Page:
École polytechnique fédérale de Lausanne (EPFL), or the Swiss Federal Institute of Technology in Lausanne, is a public research university in Lausanne, Switzerland. Unusually for a Swiss university, it is controlled by the federal government.
The university originated from the École special de Lausanne, a school with just 11 students. In 1869 it became the technical department of the public Académie de Lausanne. After the academy became the University of Lausanne, the école established itself as a federal institute in its own right: the EPFL.
EPFL is highly regarded for its research and teaching in engineering. More recently, EPFL has branched out into the life sciences; acquiring the Swiss Institute for Experimental Cancer Research in 2008. The university belongs to the Swiss Federal Institutes of Technology Domain, a union of research institutes and universities which also includes ETH Zürich.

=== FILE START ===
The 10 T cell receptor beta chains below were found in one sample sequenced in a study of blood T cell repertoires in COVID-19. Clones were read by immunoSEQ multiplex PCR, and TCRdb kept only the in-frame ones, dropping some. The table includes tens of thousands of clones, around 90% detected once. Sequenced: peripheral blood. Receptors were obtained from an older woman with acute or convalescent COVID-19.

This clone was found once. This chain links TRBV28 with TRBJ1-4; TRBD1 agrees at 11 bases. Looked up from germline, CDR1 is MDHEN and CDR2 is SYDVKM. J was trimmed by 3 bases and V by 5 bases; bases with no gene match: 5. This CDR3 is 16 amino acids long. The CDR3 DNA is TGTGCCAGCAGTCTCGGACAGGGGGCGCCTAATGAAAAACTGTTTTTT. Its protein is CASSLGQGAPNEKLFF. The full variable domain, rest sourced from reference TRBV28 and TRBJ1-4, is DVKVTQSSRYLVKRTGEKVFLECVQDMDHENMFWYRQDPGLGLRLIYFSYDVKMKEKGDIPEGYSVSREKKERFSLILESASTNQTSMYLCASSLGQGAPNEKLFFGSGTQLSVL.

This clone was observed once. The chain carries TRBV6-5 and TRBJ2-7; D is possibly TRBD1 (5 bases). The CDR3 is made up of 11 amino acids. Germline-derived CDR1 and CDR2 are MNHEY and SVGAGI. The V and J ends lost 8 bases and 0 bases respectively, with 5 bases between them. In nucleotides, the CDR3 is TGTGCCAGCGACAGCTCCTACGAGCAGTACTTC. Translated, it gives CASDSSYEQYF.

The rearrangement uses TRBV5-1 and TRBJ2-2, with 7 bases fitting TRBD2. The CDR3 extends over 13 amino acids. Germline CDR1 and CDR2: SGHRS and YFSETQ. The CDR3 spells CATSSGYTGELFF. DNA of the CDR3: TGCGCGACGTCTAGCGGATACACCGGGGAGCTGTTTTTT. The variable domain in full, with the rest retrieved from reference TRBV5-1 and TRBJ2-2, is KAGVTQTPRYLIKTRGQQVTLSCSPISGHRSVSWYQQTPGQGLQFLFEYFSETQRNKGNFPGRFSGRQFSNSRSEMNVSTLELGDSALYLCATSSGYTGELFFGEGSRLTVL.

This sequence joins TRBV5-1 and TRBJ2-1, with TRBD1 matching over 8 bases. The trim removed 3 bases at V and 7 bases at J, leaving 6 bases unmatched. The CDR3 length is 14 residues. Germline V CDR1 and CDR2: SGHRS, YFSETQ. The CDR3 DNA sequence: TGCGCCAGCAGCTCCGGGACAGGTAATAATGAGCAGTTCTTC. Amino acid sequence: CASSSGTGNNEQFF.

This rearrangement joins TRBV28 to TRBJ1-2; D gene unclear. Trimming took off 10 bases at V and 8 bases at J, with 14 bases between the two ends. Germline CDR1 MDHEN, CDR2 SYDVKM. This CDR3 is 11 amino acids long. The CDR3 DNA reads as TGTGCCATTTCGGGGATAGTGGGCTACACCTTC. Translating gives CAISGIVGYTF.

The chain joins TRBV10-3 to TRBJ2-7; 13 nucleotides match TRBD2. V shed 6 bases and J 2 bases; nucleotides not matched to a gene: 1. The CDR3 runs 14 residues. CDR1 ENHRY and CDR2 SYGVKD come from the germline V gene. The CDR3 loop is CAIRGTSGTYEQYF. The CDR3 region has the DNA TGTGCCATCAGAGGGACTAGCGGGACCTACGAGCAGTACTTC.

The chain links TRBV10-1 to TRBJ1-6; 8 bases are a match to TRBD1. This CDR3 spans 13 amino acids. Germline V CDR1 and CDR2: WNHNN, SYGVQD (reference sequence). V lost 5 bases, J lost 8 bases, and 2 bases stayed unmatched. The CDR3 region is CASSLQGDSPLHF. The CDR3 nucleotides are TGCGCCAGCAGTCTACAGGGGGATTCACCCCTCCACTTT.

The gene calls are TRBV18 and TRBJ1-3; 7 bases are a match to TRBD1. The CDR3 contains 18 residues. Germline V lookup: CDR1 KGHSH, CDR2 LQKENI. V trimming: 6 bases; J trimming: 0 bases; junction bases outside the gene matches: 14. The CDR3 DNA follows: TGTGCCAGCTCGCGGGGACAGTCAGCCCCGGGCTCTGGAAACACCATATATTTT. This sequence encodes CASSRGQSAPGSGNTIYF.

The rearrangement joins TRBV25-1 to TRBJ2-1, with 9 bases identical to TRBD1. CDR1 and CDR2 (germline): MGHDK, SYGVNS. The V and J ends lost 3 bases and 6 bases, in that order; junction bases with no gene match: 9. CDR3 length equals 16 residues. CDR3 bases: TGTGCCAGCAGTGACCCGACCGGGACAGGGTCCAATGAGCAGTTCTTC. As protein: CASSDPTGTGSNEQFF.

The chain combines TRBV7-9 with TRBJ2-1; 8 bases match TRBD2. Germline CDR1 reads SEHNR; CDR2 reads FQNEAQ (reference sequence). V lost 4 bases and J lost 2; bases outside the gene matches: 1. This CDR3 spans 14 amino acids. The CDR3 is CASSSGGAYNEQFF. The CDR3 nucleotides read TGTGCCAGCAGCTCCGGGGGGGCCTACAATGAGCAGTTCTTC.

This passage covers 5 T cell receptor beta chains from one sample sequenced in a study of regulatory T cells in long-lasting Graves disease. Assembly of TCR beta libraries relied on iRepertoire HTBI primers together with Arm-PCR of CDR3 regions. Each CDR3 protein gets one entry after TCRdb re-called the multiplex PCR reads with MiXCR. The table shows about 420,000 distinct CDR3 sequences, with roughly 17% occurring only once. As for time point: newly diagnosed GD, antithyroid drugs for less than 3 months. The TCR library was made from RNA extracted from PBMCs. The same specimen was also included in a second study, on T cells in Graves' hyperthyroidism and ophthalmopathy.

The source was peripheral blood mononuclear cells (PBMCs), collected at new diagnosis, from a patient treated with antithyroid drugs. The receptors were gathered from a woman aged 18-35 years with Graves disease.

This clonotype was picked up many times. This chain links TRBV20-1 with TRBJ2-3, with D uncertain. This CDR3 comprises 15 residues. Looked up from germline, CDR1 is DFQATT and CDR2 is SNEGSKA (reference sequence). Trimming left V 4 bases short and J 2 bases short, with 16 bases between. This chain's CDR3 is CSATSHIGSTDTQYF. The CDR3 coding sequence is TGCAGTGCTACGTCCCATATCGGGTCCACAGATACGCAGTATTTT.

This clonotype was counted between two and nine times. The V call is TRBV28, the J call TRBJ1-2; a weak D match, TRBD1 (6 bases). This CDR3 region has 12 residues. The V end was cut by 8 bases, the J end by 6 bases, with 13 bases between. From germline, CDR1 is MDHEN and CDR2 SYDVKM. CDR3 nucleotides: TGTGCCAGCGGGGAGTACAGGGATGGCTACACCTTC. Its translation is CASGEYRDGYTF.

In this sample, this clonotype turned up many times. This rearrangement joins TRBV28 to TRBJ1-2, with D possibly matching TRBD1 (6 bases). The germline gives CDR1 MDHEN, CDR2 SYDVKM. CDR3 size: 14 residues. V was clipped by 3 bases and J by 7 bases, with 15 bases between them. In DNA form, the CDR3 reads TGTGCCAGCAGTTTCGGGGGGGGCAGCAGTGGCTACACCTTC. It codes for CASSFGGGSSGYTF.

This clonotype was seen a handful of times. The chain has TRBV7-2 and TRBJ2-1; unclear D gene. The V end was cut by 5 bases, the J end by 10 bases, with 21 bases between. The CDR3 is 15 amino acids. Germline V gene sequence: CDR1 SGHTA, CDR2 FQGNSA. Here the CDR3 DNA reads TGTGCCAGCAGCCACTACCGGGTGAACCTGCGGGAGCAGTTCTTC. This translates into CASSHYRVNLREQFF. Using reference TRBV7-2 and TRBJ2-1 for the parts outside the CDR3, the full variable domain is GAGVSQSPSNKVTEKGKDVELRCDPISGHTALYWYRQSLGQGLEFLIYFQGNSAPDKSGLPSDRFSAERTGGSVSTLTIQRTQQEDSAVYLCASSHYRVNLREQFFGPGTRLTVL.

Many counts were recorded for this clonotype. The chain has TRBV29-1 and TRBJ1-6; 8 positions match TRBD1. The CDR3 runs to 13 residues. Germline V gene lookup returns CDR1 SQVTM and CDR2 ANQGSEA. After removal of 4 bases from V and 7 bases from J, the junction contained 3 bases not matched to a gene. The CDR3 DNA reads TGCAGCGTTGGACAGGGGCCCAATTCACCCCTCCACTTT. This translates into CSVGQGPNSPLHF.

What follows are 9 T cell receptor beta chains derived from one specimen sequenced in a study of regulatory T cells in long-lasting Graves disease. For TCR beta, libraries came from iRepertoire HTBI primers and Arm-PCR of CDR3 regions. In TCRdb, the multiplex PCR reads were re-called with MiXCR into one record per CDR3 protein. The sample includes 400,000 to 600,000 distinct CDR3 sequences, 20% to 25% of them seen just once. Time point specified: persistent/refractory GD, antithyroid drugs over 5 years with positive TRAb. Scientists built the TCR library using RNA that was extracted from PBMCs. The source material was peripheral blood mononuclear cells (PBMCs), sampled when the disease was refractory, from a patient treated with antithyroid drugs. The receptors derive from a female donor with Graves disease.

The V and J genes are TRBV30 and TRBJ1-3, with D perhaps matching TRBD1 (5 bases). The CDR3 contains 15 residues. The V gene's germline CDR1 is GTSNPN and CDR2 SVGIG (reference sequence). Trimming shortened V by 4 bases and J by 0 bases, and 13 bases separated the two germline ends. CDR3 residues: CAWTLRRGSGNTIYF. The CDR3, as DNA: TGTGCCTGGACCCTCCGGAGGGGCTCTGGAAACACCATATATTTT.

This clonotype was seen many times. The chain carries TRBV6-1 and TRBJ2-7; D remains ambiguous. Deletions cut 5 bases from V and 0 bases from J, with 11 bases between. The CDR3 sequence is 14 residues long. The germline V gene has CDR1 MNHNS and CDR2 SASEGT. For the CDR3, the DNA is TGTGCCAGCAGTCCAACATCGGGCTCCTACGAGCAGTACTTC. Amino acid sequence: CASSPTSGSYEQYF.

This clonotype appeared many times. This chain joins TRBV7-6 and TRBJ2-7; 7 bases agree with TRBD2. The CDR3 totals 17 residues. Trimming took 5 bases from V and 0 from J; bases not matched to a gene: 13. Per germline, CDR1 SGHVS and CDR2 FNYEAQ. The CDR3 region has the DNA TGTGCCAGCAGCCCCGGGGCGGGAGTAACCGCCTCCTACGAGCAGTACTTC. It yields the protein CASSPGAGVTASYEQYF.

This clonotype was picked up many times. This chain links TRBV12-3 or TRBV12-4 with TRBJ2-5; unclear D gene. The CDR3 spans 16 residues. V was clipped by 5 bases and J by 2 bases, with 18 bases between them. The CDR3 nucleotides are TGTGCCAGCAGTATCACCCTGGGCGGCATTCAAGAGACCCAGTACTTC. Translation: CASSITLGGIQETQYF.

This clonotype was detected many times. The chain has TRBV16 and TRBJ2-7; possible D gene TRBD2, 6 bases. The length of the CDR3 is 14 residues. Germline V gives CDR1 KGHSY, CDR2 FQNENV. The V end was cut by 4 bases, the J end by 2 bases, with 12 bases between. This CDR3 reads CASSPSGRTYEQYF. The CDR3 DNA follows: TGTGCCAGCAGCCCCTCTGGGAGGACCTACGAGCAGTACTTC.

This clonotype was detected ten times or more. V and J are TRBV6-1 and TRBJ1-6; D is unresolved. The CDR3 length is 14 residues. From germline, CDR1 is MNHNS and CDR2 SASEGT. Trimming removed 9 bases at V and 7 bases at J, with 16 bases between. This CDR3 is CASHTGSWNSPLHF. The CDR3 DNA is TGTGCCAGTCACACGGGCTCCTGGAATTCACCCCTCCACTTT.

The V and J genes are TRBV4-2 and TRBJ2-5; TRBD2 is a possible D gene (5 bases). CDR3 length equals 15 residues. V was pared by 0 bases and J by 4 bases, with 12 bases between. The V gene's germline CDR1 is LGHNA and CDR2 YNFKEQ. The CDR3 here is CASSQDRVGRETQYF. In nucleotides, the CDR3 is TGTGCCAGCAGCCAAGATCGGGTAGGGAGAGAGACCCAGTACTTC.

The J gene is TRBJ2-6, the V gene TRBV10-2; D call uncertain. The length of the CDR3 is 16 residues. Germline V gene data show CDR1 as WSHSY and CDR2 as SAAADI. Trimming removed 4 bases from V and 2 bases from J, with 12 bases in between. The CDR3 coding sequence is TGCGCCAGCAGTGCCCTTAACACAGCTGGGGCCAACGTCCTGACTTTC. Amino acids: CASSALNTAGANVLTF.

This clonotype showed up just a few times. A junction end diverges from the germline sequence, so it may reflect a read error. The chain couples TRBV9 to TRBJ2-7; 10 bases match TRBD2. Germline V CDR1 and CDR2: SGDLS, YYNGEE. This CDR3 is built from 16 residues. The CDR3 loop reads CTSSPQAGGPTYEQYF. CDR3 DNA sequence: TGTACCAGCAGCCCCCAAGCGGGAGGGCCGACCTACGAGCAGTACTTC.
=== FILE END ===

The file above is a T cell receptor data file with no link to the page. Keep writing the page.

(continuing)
Like other Swiss universities, EPFL is unselective in its undergraduate admissions. Selection is based on the results of first year exams, which approximately half of students fail. EPFL has a highly international student population, with nearly half of students coming to study at the university from abroad.
EPFL has coordinated ambitious international research projects, including the Blue Brain Project and the Human Brain Project, attempting to reconstruct mammalian and human brains digitally. The institute is home to a nuclear reactor, a fusion reactor and a Blue Gene/Q supercomputer. The EPFL in Figures 2013 report describes an entrepreneurial attitude among staff and students and an average of 12 new start-ups a year since 1997.
The EPFL campus, shared with the University of Lausanne, is located beside Lake Geneva and is powered entirely by electricity produced from hydropower. EPFL has several satellite campuses and facilities in Switzerland. The EPFL campus hosts regular music festivals, and has two museums: the Musée Bolo and Archizoom.